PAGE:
The chiefs, designated masands, functioned as the Gurus` local representatives. They preached the Gurus` word in sangats or fellowships of the holy, performed the rites of initiation, collected tithes and offerings meant for the Guru and ran the langar (community kitchen). In some of the larger districts, the masands, the Gurus` representatives, appointed their own assistants. These assistants were known as metis. According to Zulfiqar Ardistani, as the masands formed a link between the Guru and the laity, the meKs formed a link between the masands and the Sikhs living in their respective districts.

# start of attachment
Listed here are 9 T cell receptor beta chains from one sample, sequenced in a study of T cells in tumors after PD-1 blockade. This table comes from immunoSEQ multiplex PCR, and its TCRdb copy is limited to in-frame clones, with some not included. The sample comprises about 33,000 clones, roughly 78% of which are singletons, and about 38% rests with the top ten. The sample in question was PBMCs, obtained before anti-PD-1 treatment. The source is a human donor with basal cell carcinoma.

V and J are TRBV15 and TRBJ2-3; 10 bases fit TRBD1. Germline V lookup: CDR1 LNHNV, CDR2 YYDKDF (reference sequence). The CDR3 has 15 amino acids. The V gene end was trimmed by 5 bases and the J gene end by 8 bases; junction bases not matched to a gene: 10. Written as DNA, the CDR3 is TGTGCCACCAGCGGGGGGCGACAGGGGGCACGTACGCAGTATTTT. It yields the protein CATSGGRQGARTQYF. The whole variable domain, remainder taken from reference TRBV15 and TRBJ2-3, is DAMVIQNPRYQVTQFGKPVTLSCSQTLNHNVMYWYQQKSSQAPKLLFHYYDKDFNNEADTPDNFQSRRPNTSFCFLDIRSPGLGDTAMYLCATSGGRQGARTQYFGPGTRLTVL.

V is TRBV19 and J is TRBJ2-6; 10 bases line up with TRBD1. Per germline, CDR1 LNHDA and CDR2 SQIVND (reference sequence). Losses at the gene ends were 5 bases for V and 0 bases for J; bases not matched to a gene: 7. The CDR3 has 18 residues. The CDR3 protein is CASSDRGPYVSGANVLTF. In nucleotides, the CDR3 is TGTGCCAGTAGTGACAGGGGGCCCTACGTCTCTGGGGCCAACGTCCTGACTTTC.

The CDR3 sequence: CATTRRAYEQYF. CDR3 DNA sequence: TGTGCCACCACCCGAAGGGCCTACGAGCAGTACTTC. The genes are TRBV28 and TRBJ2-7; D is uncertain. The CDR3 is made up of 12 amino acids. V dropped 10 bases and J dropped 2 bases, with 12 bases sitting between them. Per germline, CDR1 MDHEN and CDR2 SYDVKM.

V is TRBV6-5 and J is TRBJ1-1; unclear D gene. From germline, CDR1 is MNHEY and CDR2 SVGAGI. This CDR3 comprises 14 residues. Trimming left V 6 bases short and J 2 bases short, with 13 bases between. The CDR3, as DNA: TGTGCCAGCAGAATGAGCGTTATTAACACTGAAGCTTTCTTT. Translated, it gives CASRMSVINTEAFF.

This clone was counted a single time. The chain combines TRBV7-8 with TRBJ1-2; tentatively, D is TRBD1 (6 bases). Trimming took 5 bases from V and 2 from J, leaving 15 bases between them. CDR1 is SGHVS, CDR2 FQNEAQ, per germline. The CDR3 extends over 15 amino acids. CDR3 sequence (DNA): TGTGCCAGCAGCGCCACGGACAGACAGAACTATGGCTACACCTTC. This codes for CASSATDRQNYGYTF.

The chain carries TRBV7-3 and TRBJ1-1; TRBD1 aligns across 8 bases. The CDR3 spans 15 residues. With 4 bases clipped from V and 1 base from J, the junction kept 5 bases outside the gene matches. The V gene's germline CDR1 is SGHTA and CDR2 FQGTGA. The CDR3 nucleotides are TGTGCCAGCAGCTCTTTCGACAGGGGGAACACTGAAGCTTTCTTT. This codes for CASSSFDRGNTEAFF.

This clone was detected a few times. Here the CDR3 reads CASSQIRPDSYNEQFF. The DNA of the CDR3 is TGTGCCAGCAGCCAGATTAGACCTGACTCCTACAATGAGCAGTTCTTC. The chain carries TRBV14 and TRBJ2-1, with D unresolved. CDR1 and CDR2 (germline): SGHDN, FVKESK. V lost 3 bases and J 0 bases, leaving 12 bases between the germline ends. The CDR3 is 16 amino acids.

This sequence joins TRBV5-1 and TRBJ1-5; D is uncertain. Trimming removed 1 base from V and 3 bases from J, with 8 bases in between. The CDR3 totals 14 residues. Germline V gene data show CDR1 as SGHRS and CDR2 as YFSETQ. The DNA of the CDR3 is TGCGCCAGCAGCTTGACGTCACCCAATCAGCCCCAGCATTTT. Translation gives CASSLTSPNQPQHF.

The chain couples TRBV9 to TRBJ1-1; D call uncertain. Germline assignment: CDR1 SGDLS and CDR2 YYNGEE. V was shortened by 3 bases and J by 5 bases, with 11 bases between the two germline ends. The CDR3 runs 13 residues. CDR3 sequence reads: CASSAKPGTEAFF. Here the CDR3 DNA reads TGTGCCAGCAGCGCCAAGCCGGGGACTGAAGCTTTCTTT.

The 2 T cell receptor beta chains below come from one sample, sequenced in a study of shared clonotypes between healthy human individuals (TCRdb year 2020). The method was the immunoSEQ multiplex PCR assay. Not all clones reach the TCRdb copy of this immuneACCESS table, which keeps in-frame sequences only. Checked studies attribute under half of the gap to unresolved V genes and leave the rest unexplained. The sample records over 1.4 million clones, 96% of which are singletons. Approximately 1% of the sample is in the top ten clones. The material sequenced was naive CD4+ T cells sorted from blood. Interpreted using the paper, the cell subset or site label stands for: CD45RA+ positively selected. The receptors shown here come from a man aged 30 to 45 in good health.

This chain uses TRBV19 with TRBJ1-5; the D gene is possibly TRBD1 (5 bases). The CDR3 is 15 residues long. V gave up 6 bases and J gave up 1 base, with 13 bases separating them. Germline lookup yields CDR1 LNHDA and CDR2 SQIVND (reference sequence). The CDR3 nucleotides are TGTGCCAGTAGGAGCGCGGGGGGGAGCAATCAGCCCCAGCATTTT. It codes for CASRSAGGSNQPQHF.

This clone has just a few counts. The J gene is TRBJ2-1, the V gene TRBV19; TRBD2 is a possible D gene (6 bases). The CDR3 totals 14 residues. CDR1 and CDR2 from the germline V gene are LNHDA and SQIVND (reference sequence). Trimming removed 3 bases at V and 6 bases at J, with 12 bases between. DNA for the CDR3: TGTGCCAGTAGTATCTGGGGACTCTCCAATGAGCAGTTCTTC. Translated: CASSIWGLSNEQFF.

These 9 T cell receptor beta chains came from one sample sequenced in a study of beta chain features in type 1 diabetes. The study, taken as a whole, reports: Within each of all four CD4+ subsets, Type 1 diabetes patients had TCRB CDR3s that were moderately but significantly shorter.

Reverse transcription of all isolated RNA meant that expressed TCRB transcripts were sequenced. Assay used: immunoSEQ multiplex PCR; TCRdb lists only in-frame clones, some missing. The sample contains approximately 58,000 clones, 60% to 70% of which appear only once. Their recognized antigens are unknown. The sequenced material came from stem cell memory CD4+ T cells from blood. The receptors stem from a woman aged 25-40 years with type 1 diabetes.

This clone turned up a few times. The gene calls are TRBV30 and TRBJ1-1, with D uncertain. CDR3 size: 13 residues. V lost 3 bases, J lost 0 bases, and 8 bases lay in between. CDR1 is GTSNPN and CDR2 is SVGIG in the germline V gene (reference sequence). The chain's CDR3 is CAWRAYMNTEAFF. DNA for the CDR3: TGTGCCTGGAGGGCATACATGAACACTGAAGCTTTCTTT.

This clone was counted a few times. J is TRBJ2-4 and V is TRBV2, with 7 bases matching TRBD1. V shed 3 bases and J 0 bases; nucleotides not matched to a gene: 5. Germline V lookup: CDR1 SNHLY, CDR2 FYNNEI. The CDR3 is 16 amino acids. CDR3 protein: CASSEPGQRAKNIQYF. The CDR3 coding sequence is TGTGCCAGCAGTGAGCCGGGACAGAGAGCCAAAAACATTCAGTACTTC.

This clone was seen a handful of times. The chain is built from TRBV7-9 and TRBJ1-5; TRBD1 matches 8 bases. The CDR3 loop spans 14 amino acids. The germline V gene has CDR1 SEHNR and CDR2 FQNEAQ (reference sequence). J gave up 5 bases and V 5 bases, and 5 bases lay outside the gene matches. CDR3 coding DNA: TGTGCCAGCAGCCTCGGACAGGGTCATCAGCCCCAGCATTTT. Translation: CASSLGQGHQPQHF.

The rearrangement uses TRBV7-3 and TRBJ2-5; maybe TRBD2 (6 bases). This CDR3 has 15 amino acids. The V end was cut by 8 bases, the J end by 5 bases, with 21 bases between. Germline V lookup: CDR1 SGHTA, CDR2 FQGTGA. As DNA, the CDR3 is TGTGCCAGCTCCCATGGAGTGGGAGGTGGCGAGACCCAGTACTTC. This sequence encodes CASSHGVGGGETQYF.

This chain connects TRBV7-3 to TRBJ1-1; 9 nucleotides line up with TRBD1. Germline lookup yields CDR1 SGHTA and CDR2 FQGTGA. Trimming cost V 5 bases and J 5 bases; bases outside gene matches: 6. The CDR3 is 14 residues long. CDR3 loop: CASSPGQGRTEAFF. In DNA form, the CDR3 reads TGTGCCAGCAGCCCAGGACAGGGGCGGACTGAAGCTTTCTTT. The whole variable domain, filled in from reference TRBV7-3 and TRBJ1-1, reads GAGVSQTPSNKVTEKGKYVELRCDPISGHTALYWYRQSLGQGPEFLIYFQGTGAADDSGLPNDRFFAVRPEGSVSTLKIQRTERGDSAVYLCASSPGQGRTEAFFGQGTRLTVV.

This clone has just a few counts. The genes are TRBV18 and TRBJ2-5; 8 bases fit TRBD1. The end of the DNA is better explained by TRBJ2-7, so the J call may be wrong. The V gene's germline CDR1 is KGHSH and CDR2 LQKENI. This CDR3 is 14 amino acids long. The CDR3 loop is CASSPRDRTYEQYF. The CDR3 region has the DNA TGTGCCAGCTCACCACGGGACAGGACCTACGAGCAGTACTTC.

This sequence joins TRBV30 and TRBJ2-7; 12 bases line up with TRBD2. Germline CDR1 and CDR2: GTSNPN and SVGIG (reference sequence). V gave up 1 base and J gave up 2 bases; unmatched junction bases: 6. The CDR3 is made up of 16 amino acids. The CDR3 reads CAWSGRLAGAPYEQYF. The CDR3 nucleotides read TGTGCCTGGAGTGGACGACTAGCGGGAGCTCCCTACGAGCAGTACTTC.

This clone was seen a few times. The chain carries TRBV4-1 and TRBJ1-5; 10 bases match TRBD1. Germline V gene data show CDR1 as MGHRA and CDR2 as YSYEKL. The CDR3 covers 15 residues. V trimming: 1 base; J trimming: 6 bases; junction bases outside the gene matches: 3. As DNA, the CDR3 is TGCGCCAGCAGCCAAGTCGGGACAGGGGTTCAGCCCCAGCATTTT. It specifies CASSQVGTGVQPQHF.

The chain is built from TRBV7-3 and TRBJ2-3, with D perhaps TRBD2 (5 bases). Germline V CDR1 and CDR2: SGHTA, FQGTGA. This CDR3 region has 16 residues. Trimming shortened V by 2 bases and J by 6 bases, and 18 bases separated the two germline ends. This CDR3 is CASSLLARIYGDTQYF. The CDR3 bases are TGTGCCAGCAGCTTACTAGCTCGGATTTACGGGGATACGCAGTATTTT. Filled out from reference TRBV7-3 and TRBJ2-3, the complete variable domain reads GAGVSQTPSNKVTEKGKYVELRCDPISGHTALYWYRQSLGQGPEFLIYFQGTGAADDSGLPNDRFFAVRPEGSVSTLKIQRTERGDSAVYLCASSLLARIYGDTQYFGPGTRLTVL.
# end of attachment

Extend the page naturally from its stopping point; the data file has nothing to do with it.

1. Shea, David, and Anthony Troyer, tr., Dabistan-i-Mnzahib. London, 1843
2. Randhir Singh, Bhai, ed., Prem Sumarag Granth. Jalandhar, 1965